By 2030 anyone planning to buy a new car will need to look beyond petrol or diesel motors, because they will be obsolete. Electric vehicles – called EVs – will be the norm. Here’s why.
The heat is on the motor industry. Climate change is very much in the headlights, and there is no escaping the fact that fuel-driven cars represent a huge roadblock, and not just in terms of the plumes of noxious fumes they emit.
Demand for the latest models sees tanker-full loads shipped all around the globe at great expense and damage to the environment.
While this second issue is hard to resolve, there’s a lot of impetus behind the growth of green vehicles, which sooner or later will affect us all.
Governments are under pressure to meet carbon neutral deadlines, while oil and gas companies are moving their business models towards more sustainable, greener sources of energy.
Fast forward a decade and the streets will sound quieter and smell sweeter, as by 2030 the production and sale of new petrol and diesel cars and vans will have ceased.
While older models will be able to roll along the streets, tax and other pro-green incentives will see their popularity steadily decrease before the end of the decade.
The government’s ambition to phase out non-fully zero emission new cars and vans is well known. Initially it was designed to come into effect by 2040, but in 2020 the government shifted the goalposts.
Step one of the government’s green vehicles plan will see the sale of new petrol, diesel and hybrid cars that can drive a ‘significant distance’ without emitting carbon will be stopped by 2030
Step two of the government’s zero emissions plan will see sales of all new cars and vans that do not meet the criteria for fully zero emission at tailpipe stopped by 2035. This means only new electric and hydrogen-powered vehicles can be sold after this deadline
The government has earmarked £1.8bn to support the roll-out of fully green vehicles. New measures include discounts for the purchase of some brand new low-emission vehicles, and off the cost of installing chargepoints in homes, on streets and motorwaysWhat electric cars are on the market?
A raft of new electric cars, vans and motorcycles have been appearing in UK showrooms, and on retailer websites, in the past few years. Unsurprisingly, the so-called higher end models are often very pricey, although other cars are closer to what you’d pay for a diesel or petrol equivalent.
At the top end of the price scale, you can expect to spend from £80,000 for the basic model of a highly-rated top-end e-car.
Exclusive models, especially those that have captured the public’s imagination, such as Tesla, can cost a small fortune.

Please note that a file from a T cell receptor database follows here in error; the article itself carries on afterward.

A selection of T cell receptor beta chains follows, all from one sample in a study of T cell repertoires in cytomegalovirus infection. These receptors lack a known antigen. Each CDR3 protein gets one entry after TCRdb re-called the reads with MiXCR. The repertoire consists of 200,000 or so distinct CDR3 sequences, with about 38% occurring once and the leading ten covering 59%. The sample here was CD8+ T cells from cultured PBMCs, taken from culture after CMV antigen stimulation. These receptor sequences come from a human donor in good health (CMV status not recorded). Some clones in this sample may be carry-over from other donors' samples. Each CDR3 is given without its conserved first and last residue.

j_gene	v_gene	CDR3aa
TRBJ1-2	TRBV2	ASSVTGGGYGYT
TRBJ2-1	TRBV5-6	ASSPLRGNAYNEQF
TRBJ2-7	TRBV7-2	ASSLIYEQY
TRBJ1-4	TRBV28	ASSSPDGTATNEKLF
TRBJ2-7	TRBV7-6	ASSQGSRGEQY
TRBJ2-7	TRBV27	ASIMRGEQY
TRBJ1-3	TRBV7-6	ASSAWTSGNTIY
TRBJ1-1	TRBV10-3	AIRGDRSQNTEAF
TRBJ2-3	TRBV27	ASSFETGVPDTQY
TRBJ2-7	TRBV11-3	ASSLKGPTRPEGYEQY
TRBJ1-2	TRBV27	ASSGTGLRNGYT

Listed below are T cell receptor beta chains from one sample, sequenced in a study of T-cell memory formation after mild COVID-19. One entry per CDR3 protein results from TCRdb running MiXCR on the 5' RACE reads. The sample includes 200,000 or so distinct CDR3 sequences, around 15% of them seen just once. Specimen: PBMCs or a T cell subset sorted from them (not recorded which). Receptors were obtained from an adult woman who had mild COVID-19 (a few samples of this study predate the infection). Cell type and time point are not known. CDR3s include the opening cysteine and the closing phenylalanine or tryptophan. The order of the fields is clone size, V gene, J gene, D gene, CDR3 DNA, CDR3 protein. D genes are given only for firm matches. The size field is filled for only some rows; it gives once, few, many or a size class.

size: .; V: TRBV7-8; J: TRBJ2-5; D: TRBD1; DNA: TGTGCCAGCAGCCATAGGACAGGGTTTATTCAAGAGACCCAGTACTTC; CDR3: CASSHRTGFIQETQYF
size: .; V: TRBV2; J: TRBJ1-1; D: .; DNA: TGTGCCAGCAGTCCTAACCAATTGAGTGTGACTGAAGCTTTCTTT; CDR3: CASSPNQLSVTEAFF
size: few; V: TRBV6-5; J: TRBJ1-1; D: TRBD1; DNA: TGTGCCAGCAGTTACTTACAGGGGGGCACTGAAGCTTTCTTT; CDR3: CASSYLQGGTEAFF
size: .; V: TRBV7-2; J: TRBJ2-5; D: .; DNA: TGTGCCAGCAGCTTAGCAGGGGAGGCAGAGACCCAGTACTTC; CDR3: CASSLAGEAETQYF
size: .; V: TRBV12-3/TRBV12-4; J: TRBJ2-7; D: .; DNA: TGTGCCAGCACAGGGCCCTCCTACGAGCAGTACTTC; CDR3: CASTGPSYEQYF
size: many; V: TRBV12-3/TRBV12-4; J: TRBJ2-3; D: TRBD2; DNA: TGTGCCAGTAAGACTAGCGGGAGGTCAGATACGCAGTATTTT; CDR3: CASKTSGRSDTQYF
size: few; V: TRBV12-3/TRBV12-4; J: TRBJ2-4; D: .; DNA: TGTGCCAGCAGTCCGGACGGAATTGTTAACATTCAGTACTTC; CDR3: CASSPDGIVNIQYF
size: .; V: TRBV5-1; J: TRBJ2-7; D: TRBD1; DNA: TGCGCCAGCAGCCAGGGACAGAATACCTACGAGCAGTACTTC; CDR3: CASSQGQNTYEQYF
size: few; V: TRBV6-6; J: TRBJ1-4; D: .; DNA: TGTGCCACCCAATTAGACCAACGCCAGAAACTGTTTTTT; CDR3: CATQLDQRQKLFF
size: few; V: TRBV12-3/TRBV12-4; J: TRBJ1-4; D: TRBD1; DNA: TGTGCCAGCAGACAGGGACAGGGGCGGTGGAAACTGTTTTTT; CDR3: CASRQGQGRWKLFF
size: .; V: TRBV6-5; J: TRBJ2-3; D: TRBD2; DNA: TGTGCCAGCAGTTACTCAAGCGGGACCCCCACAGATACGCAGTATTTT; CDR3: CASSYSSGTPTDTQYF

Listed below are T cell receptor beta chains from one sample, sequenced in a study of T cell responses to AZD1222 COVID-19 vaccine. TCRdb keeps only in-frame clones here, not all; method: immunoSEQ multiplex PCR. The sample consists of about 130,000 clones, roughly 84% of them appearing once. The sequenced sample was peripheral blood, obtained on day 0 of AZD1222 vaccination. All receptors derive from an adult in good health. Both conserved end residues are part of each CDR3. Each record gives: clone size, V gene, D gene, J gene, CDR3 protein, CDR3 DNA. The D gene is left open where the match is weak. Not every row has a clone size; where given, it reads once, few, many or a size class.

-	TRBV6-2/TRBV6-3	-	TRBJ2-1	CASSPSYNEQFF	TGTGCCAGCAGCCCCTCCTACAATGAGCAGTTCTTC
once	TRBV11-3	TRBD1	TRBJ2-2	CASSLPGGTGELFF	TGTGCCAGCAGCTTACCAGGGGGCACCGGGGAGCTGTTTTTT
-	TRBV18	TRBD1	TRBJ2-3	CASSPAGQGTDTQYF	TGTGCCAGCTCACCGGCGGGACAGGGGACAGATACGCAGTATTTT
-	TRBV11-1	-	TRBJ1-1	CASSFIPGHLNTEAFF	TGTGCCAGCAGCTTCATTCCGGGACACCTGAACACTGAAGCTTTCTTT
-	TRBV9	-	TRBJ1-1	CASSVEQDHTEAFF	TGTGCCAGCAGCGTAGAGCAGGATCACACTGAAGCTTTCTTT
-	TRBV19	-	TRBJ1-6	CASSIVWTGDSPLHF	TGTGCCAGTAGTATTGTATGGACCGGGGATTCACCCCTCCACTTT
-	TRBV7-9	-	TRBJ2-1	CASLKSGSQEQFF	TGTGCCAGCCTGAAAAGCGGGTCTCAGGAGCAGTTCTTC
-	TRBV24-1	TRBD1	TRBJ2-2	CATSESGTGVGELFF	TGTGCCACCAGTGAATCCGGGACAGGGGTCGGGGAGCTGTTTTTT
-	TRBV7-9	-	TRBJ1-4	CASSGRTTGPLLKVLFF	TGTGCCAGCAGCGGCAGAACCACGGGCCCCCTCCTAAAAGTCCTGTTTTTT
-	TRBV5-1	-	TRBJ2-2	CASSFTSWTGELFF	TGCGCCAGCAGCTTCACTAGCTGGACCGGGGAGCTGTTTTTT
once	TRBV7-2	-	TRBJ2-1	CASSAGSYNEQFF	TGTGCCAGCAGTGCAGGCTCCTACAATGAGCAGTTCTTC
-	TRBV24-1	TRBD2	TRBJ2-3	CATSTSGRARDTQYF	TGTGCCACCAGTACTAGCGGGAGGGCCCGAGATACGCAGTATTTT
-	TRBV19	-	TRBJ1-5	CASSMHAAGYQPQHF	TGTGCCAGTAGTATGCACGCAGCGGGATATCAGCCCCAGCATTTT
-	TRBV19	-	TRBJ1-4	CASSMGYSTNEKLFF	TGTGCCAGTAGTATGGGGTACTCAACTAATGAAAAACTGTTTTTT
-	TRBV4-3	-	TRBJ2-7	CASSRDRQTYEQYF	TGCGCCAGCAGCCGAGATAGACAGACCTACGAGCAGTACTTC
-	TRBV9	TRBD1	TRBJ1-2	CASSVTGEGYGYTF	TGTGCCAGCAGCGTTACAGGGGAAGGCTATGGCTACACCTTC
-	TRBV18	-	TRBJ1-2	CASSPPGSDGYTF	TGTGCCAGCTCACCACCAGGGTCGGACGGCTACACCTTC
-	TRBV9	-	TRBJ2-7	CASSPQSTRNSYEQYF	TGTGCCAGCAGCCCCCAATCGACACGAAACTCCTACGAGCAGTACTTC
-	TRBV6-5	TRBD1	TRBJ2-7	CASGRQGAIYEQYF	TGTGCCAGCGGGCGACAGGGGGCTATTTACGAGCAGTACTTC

Audi e-tron GT: A classy Audi frame with a Porsche Taycan lurking underneath, the £81,000-plus Audi e-tron GT is a tantalising prospect for anyone who fancies a comfortable, yet very quick drive. Put your foot down and the standard 598hp will jumps to 646hp, without any effort. This car can hit 62mph in 3 seconds flat. Driven sensibly it’ll reach 283 miles.
Tesla Model S: You can pick up a Tesla Model S from £73,000, top-end marks cost approaching £138,000. Here’s why. This is a very fast motor, capable of attaining 200mph, and yet it’s just so quiet you could listen to Simon and Garfunkel while tearing up the Autobahn.
Jaguar I-PACE – a performance SUV (sport utility vehicle), that can do 0-62mph in 4.5 seconds and has a top speed of 125mph. It’s range when fully charged is 292 miles. Costs start at £65,195
Midsize, small and supermini cars may lack the storage space of SUVs and saloons, but they have enough room for the average family, plus luggage. More recent models are arguably closer in price to what you’d expect to pay for a fossil fuel equivalent.
VW ID.3: Volkswagen trumpeted this as the family electric car for 2021, and it has staked a claim for being a worthy roadrunner since its launch. Affordable – it costs from £25,000 – it can reach 80% recharge in 35 minutes. It’s nippy, too, reaching just shy of 100mph
Vauxhall Corsa-e: You can pick up the new Corsa-e for from £17,000. For your money you get a highly rated number that’ll reach 60mph in 7.6 seconds and can achieve 80% charge in 30 minutes. With a decent top speed of 93mph it’s a mainstream model that’s attracted good reviews.
Fiat 500e: Another model that hit the streets in 2021 the Fiat 500e can reach 80% recharge in just 26 seconds. It’s pretty zippy on the roads too, capable of sniffing 150mph. It has an official range of 320 miles. All this for from £20,000
Many bikers will doubtless be relieved that motorcycles are not included in the 2030 ban on new fossil-fuel vehicles. But even though e-motorbikes cost more than their petrol equivalents this is a reprieve, not a pardon. As such, it’s worthwhile checking out the cost differentials.